Expert: Law enforcement will need 'delicate balance' in Closs case

January 11, 2019 08:24 PM

Thirteen-year-old Jayme Closs is alive and safe after being held captive by a man for 88 days.  

According to Barron County Sheriff Chris Fitzgerald, authorities are following a reunification plan that's been in place since the day she was abducted. 

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RELATED: Sheriff: Authorities recover gun consistent with type of weapon used to kill parents of Jayme Closs

Jacob Wetterling Resource Center Director Alison Feigh tells 5 EYEWITNESS NEWS that law enforcement always hopes for a positive outcome.

"A reunification plan is what we do after that child is found so we're not scrambling" Feigh said. "We always want to make sure that she's surrounded by people with her best interests at heart, and it looks like that is what is happening."

The Jacob Wetterling Resource Center trains law enforcement for exactly this kind of scenario.

RELATED: Family has been reunited with Jayme Closs

Feigh said the first priority is making sure Jayme gets the medical and psychological help she needs and is reunited with loved ones.

But it's a delicate balance between making sure she gets what she needs and law enforcement gets the evidence they need to prosecute the case.

RELATED: Barron residents, others celebrate safe return of Jayme Closs

"That's why training is so important" Feigh said. "When law enforcement has training before there's a case like this, they understand how to be trauma-informed in their interviews.

"They understand how to be child centered. And so they're not inventing the wheel when she's sitting in front of them, they're putting their training into good use."

RELATED: Sheriff: Description provided by Jayme Closs helped lead to suspect's arrest

Feigh described what she believes the next few days will be like for Jayme.

"In general, part of it is making sure her basic needs are met with medical and psychological support, and making sure that reunification with those who love her is done in a way that is at her pace," she said.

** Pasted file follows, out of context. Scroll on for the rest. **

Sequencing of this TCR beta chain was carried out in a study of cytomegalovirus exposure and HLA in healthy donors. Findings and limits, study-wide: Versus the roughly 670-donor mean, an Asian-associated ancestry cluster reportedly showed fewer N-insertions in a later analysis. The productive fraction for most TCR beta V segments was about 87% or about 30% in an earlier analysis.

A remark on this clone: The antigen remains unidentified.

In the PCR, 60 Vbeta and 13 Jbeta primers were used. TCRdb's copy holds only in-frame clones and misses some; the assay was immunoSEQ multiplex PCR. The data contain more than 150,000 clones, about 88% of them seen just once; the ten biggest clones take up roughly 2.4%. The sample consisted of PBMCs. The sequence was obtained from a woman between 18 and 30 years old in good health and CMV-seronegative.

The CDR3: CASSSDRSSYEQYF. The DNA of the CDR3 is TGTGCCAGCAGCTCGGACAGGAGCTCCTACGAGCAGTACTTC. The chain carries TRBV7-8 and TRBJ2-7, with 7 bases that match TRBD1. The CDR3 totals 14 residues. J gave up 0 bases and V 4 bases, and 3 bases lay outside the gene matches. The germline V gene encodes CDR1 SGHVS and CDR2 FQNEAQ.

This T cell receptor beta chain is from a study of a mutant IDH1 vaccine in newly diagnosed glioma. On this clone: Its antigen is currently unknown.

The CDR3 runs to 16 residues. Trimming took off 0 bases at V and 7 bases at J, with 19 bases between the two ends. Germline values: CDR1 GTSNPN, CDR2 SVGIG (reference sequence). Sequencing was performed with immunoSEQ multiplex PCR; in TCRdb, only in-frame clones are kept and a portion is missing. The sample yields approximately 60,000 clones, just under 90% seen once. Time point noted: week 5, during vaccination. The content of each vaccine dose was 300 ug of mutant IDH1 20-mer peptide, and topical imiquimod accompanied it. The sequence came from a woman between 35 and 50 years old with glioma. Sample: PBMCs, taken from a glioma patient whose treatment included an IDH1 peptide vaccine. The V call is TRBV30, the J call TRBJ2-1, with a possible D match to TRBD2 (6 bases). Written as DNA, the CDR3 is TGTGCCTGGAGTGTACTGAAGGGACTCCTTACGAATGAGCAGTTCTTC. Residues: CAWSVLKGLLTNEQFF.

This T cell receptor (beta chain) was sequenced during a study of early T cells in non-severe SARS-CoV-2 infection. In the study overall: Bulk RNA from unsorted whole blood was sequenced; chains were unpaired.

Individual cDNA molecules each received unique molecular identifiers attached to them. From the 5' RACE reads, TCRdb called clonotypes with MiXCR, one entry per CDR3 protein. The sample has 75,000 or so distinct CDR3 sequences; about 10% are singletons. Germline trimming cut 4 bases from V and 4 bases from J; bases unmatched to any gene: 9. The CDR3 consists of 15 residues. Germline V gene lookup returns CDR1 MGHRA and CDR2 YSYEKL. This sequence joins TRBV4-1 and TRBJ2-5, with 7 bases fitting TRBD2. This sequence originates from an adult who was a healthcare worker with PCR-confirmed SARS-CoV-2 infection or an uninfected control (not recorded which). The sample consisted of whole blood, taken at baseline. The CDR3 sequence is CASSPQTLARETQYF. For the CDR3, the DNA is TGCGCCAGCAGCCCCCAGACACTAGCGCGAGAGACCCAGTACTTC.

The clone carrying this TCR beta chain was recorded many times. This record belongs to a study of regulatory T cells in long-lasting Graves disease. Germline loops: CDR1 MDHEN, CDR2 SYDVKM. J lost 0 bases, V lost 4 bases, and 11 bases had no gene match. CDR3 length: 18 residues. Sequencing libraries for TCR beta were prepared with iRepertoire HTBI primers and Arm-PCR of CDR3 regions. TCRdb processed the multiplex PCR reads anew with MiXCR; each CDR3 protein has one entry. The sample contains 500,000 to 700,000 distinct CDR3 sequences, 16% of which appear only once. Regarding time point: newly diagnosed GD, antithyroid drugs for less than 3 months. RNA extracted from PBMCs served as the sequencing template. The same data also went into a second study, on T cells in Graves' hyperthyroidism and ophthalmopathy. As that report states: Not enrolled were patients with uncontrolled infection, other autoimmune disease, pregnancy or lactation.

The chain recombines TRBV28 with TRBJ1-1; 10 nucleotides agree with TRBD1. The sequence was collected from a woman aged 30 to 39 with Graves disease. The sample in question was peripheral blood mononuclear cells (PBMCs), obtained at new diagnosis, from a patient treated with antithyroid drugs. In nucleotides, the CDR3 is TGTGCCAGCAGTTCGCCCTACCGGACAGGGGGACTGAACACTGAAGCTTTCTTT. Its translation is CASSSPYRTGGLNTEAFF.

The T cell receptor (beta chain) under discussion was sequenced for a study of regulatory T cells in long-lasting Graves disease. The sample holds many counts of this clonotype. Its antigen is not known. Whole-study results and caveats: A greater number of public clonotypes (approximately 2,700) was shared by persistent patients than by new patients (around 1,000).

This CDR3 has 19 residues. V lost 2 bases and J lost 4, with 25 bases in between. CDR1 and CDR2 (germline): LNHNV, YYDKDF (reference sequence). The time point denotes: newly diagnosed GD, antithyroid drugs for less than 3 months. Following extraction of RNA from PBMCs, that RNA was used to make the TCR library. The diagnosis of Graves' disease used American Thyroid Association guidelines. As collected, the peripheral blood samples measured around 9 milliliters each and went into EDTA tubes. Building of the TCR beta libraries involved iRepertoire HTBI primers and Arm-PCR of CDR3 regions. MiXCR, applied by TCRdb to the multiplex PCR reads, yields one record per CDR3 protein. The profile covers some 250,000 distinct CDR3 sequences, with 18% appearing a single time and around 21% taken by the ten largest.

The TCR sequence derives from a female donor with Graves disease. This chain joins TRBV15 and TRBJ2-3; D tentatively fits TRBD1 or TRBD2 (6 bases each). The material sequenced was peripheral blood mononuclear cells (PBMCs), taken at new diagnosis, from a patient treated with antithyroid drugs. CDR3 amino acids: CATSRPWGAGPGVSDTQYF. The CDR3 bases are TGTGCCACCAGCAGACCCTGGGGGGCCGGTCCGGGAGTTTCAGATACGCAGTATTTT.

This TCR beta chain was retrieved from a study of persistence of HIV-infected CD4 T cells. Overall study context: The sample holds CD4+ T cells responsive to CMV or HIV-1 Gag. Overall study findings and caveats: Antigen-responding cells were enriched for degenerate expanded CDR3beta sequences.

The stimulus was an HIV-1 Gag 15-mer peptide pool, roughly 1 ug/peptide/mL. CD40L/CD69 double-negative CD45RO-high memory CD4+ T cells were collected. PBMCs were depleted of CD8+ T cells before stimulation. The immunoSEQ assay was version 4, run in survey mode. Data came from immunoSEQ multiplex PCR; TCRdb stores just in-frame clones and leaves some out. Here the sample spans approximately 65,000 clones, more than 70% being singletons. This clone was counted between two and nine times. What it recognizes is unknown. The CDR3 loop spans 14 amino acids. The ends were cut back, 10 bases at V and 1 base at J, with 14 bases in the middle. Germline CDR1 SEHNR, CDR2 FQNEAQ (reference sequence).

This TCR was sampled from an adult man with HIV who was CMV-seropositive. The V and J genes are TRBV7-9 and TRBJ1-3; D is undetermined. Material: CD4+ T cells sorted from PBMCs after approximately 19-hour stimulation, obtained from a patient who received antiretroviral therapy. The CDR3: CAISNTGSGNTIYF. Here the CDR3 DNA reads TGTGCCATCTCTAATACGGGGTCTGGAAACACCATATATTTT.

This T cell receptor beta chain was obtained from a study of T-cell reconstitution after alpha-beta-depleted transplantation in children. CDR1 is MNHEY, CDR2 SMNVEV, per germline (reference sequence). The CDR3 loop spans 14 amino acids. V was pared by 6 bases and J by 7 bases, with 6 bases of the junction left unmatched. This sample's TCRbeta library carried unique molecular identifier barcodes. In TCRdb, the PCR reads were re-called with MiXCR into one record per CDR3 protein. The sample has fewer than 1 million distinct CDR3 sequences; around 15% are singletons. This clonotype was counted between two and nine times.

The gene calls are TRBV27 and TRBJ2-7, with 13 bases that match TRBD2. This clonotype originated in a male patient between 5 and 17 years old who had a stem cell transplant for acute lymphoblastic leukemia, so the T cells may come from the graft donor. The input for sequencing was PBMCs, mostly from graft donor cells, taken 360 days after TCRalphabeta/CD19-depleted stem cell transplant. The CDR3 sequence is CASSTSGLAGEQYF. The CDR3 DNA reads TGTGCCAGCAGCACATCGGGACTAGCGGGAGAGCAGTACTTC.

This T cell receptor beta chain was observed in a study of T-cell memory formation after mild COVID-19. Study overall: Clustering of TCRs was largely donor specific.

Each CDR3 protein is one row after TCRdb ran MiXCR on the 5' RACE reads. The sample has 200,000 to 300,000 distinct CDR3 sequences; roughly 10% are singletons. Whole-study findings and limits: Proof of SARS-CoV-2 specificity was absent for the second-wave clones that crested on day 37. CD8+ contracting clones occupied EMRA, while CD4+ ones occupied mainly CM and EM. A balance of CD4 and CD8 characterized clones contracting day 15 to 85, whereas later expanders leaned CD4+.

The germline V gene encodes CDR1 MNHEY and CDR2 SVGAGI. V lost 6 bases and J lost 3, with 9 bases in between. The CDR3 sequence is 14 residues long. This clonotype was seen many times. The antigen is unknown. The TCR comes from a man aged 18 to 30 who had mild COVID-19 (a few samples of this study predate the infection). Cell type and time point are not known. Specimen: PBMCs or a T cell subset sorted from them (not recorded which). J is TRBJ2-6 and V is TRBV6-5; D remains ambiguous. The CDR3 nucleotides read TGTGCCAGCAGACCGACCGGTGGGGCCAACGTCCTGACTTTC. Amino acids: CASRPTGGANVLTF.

RELATED: Suspect in Jayme Closs case identified

Feigh said it will be a slow process.

"It's deliberate," she said. "They want to make sure that things are done in a way that she is put in the center. They will be also doing interviews so they can get information for the investigation without victimizing her and her experience."

RELATED: 'This is Jayme Closs. Call 911': Man recalls scene when missing Wis. teen arrived at his door

Feigh wants the public to know Jayme has a long road ahead.

"Whenever we're dealing with reunification, sometimes people feel like this is the last chapter," she said. "Like 'OK, now we know, now the story is done.'

"We're just in the middle of the book. You know, in the sense of this is a wonderful, wonderful day and we want to celebrate that, but we also want to give her time and space to continue to write her own story and to do that in a way that makes sense for her."  

Jayme will likely be given a book called "You're Not Alone. The Journey from Abduction to Empowerment." 
          
The book is from the Department of Justice and is written by young adults who were themselves abducted as children.

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Kevin Doran

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